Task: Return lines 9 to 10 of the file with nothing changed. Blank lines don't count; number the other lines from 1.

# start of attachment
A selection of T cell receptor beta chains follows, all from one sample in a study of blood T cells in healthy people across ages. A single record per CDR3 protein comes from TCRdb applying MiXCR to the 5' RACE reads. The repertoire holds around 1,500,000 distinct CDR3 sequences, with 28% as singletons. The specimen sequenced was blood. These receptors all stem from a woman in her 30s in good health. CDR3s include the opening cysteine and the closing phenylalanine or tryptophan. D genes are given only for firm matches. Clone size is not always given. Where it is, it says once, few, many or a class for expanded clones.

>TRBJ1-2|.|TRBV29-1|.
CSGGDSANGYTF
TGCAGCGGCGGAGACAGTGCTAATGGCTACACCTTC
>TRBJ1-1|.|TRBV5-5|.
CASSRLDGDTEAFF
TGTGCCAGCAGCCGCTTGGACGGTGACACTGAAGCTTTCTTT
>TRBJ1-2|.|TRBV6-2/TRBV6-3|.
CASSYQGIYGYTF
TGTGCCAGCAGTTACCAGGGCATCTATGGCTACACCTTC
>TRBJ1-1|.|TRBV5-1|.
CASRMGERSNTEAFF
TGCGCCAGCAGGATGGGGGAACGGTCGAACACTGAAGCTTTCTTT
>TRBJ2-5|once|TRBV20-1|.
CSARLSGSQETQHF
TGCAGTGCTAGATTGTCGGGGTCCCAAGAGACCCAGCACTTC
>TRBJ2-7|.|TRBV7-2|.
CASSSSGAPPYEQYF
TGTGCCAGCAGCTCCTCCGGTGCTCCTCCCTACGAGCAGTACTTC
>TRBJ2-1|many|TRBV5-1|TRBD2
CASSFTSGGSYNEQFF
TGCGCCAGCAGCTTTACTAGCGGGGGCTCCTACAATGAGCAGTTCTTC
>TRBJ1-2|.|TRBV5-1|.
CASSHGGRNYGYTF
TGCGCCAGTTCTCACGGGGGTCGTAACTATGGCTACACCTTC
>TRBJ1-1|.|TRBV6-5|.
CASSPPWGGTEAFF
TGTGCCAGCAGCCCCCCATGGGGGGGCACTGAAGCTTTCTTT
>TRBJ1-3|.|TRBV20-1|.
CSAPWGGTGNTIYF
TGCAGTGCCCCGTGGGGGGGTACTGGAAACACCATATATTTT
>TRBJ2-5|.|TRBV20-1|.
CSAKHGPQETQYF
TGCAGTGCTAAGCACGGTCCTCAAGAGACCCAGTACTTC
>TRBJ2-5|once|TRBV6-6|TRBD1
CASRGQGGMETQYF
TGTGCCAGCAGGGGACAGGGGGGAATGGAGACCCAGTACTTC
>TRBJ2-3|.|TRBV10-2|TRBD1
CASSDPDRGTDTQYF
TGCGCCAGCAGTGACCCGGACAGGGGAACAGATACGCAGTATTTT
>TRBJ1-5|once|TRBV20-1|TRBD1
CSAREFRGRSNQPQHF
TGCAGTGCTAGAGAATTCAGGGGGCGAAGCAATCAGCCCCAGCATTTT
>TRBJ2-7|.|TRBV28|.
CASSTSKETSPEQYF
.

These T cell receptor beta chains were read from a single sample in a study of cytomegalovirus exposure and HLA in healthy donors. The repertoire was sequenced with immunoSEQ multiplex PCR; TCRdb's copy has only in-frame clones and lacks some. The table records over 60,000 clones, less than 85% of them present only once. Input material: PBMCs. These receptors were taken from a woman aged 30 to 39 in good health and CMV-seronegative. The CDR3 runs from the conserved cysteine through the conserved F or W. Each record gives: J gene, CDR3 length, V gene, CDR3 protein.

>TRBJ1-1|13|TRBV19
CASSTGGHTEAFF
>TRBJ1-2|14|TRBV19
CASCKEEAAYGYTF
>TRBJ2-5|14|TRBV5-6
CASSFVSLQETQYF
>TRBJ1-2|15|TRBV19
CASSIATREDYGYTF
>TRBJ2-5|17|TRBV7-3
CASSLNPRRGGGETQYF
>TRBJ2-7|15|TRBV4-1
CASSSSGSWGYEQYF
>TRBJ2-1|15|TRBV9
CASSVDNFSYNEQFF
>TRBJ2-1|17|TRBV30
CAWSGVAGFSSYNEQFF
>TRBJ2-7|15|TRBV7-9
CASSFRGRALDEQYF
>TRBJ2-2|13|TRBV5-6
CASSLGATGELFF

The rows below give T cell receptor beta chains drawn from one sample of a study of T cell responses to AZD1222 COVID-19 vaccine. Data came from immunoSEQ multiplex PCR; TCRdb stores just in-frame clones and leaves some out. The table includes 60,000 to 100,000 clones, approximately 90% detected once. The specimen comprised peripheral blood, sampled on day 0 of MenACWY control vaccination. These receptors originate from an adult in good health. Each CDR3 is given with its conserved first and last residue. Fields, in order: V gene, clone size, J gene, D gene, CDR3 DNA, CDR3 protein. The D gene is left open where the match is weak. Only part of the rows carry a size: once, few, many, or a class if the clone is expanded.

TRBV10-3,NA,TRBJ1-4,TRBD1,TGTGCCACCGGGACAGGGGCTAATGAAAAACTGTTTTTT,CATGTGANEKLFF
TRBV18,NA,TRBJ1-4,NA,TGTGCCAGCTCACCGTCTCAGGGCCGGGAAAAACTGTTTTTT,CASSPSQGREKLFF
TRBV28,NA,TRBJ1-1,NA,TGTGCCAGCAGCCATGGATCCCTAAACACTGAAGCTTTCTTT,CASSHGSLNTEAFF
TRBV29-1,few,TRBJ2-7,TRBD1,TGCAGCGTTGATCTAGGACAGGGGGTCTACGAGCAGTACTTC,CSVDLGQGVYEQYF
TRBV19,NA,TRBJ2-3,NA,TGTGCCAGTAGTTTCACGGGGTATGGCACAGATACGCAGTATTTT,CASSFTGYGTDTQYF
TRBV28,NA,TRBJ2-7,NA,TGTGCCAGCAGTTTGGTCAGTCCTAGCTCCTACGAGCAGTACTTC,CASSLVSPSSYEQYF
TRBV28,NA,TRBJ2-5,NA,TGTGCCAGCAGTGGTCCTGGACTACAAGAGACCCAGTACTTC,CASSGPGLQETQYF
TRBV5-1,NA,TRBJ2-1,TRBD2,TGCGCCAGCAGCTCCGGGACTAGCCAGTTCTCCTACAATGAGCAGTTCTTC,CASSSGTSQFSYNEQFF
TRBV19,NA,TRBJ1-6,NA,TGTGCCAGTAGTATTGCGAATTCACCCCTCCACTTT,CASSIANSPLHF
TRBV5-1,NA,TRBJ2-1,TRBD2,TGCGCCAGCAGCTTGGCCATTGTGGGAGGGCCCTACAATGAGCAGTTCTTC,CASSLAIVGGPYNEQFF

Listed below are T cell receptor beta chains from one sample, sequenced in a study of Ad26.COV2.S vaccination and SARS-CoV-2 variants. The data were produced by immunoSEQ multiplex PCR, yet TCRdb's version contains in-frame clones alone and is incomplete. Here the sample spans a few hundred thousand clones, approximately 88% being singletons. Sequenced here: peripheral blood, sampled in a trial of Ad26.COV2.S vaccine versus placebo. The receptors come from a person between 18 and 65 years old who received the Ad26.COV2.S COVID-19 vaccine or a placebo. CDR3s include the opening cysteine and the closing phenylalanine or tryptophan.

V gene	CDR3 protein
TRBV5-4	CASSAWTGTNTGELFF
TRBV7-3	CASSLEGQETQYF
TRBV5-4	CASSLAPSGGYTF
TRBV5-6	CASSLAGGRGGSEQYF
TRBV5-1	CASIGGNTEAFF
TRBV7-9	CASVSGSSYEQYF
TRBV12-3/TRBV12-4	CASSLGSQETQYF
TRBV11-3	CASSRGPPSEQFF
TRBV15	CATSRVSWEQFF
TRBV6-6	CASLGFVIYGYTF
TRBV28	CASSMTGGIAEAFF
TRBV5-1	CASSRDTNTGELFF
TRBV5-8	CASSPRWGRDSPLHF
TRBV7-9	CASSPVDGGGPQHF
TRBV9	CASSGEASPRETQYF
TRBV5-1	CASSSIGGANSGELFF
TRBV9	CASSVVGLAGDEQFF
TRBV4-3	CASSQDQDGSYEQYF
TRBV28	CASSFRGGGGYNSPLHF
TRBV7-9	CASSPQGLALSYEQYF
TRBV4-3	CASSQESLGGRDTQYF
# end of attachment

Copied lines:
CASSYQGIYGYTF
TGTGCCAGCAGTTACCAGGGCATCTATGGCTACACCTTC